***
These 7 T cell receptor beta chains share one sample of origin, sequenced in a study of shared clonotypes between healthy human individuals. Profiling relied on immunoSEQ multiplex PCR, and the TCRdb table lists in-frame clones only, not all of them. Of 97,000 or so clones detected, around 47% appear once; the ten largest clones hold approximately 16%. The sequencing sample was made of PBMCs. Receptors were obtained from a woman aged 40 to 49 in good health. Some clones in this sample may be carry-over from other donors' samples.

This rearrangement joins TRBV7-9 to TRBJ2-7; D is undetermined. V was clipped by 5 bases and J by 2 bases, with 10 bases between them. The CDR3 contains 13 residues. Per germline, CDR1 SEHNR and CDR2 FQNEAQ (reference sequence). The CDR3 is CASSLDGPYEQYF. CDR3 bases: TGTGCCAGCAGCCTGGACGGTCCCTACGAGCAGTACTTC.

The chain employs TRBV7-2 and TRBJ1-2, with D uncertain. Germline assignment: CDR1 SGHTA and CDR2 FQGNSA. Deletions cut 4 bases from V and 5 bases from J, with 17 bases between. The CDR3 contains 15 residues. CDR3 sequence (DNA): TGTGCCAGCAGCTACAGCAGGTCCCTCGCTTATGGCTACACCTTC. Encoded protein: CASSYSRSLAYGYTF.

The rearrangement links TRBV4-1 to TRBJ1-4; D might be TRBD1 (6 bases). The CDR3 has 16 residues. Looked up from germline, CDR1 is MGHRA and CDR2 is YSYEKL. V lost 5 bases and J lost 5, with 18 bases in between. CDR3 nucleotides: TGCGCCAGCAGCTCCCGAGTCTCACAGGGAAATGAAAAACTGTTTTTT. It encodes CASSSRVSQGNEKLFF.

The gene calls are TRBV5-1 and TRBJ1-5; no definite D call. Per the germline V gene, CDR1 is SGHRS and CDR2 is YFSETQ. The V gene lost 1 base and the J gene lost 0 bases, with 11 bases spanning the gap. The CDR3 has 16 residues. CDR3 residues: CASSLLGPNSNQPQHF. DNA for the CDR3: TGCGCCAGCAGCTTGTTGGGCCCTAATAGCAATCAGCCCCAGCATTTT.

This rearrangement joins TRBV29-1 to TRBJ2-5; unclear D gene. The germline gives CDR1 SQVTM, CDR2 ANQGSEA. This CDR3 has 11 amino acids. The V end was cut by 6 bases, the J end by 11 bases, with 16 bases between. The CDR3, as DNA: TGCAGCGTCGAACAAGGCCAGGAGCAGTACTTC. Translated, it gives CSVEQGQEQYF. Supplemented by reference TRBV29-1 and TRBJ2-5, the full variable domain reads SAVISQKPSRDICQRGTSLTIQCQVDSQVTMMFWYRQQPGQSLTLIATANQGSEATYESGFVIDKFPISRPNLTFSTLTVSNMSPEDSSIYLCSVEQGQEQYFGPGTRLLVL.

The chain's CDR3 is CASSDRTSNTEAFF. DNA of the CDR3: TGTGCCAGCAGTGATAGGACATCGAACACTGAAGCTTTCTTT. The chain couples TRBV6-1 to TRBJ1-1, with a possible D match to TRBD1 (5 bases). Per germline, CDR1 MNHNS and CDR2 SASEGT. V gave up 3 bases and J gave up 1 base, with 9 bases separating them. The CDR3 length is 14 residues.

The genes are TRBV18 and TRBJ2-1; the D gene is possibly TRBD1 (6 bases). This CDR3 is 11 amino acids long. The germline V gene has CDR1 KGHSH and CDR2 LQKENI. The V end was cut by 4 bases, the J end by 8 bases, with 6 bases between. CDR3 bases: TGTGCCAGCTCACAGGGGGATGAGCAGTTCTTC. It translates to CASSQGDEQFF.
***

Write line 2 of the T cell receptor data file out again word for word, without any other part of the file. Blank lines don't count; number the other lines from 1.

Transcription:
This rearrangement joins TRBV7-9 to TRBJ2-7; D is undetermined. V was clipped by 5 bases and J by 2 bases, with 10 bases between them. The CDR3 contains 13 residues. Per germline, CDR1 SEHNR and CDR2 FQNEAQ (reference sequence). The CDR3 is CASSLDGPYEQYF. CDR3 bases: TGTGCCAGCAGCCTGGACGGTCCCTACGAGCAGTACTTC.